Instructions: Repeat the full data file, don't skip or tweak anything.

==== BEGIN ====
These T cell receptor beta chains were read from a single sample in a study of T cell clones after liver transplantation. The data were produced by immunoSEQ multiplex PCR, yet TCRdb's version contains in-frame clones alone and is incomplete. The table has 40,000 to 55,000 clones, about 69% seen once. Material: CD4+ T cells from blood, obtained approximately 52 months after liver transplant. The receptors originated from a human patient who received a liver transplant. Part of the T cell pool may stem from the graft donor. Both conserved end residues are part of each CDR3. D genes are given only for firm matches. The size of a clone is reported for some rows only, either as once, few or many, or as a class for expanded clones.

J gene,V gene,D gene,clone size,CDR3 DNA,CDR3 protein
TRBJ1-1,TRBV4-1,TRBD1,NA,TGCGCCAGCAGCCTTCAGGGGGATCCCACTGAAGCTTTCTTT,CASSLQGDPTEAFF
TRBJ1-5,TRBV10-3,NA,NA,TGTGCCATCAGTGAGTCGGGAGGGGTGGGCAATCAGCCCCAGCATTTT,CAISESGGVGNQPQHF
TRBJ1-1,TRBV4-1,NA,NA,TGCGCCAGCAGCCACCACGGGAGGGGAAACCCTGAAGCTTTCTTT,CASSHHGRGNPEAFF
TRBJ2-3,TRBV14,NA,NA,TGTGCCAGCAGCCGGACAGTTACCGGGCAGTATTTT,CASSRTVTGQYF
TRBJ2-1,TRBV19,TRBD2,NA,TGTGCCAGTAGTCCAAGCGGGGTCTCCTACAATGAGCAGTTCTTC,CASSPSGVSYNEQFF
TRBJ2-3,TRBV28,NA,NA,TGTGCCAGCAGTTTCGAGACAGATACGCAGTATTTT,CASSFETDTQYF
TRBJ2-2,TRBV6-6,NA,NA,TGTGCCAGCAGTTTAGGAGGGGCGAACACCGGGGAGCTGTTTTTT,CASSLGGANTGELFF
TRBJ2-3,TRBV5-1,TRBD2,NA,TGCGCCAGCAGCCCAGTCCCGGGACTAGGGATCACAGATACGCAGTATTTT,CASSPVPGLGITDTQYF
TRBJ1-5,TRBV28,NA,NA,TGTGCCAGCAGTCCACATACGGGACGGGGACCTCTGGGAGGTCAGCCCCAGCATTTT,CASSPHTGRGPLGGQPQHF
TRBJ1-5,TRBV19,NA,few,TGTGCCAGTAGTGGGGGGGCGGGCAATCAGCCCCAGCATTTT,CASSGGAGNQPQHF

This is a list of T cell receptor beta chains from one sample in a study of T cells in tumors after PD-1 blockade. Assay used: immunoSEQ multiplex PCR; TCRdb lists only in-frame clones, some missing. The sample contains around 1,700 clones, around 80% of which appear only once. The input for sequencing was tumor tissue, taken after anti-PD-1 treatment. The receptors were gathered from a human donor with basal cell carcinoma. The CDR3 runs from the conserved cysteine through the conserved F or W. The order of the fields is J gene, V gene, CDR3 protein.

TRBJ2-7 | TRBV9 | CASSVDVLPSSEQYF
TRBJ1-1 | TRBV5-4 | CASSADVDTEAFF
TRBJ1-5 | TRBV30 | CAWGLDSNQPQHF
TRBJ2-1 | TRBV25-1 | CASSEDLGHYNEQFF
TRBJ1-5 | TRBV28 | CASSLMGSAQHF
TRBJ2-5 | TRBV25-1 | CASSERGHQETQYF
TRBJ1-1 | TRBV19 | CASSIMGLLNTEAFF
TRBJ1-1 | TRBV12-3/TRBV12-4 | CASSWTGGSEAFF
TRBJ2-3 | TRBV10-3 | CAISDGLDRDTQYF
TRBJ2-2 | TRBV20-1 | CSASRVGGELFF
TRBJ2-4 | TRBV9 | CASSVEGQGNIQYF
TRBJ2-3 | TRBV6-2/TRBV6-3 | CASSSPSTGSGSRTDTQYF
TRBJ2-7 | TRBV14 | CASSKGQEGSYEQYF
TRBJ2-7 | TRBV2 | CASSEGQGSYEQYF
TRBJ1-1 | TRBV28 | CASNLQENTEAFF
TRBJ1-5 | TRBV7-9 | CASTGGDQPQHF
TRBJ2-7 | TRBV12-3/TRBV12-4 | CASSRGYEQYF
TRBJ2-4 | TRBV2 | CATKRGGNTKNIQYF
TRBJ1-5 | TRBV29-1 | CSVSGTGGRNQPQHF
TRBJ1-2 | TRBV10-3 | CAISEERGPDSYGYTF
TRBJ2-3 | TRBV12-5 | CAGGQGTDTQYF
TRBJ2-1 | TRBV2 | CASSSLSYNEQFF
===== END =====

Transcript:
These T cell receptor beta chains were read from a single sample in a study of T cell clones after liver transplantation. The data were produced by immunoSEQ multiplex PCR, yet TCRdb's version contains in-frame clones alone and is incomplete. The table has 40,000 to 55,000 clones, about 69% seen once. Material: CD4+ T cells from blood, obtained approximately 52 months after liver transplant. The receptors originated from a human patient who received a liver transplant. Part of the T cell pool may stem from the graft donor. Both conserved end residues are part of each CDR3. D genes are given only for firm matches. The size of a clone is reported for some rows only, either as once, few or many, or as a class for expanded clones.

J gene,V gene,D gene,clone size,CDR3 DNA,CDR3 protein
TRBJ1-1,TRBV4-1,TRBD1,NA,TGCGCCAGCAGCCTTCAGGGGGATCCCACTGAAGCTTTCTTT,CASSLQGDPTEAFF
TRBJ1-5,TRBV10-3,NA,NA,TGTGCCATCAGTGAGTCGGGAGGGGTGGGCAATCAGCCCCAGCATTTT,CAISESGGVGNQPQHF
TRBJ1-1,TRBV4-1,NA,NA,TGCGCCAGCAGCCACCACGGGAGGGGAAACCCTGAAGCTTTCTTT,CASSHHGRGNPEAFF
TRBJ2-3,TRBV14,NA,NA,TGTGCCAGCAGCCGGACAGTTACCGGGCAGTATTTT,CASSRTVTGQYF
TRBJ2-1,TRBV19,TRBD2,NA,TGTGCCAGTAGTCCAAGCGGGGTCTCCTACAATGAGCAGTTCTTC,CASSPSGVSYNEQFF
TRBJ2-3,TRBV28,NA,NA,TGTGCCAGCAGTTTCGAGACAGATACGCAGTATTTT,CASSFETDTQYF
TRBJ2-2,TRBV6-6,NA,NA,TGTGCCAGCAGTTTAGGAGGGGCGAACACCGGGGAGCTGTTTTTT,CASSLGGANTGELFF
TRBJ2-3,TRBV5-1,TRBD2,NA,TGCGCCAGCAGCCCAGTCCCGGGACTAGGGATCACAGATACGCAGTATTTT,CASSPVPGLGITDTQYF
TRBJ1-5,TRBV28,NA,NA,TGTGCCAGCAGTCCACATACGGGACGGGGACCTCTGGGAGGTCAGCCCCAGCATTTT,CASSPHTGRGPLGGQPQHF
TRBJ1-5,TRBV19,NA,few,TGTGCCAGTAGTGGGGGGGCGGGCAATCAGCCCCAGCATTTT,CASSGGAGNQPQHF

This is a list of T cell receptor beta chains from one sample in a study of T cells in tumors after PD-1 blockade. Assay used: immunoSEQ multiplex PCR; TCRdb lists only in-frame clones, some missing. The sample contains around 1,700 clones, around 80% of which appear only once. The input for sequencing was tumor tissue, taken after anti-PD-1 treatment. The receptors were gathered from a human donor with basal cell carcinoma. The CDR3 runs from the conserved cysteine through the conserved F or W. The order of the fields is J gene, V gene, CDR3 protein.

TRBJ2-7 | TRBV9 | CASSVDVLPSSEQYF
TRBJ1-1 | TRBV5-4 | CASSADVDTEAFF
TRBJ1-5 | TRBV30 | CAWGLDSNQPQHF
TRBJ2-1 | TRBV25-1 | CASSEDLGHYNEQFF
TRBJ1-5 | TRBV28 | CASSLMGSAQHF
TRBJ2-5 | TRBV25-1 | CASSERGHQETQYF
TRBJ1-1 | TRBV19 | CASSIMGLLNTEAFF
TRBJ1-1 | TRBV12-3/TRBV12-4 | CASSWTGGSEAFF
TRBJ2-3 | TRBV10-3 | CAISDGLDRDTQYF
TRBJ2-2 | TRBV20-1 | CSASRVGGELFF
TRBJ2-4 | TRBV9 | CASSVEGQGNIQYF
TRBJ2-3 | TRBV6-2/TRBV6-3 | CASSSPSTGSGSRTDTQYF
TRBJ2-7 | TRBV14 | CASSKGQEGSYEQYF
TRBJ2-7 | TRBV2 | CASSEGQGSYEQYF
TRBJ1-1 | TRBV28 | CASNLQENTEAFF
TRBJ1-5 | TRBV7-9 | CASTGGDQPQHF
TRBJ2-7 | TRBV12-3/TRBV12-4 | CASSRGYEQYF
TRBJ2-4 | TRBV2 | CATKRGGNTKNIQYF
TRBJ1-5 | TRBV29-1 | CSVSGTGGRNQPQHF
TRBJ1-2 | TRBV10-3 | CAISEERGPDSYGYTF
TRBJ2-3 | TRBV12-5 | CAGGQGTDTQYF
TRBJ2-1 | TRBV2 | CASSSLSYNEQFF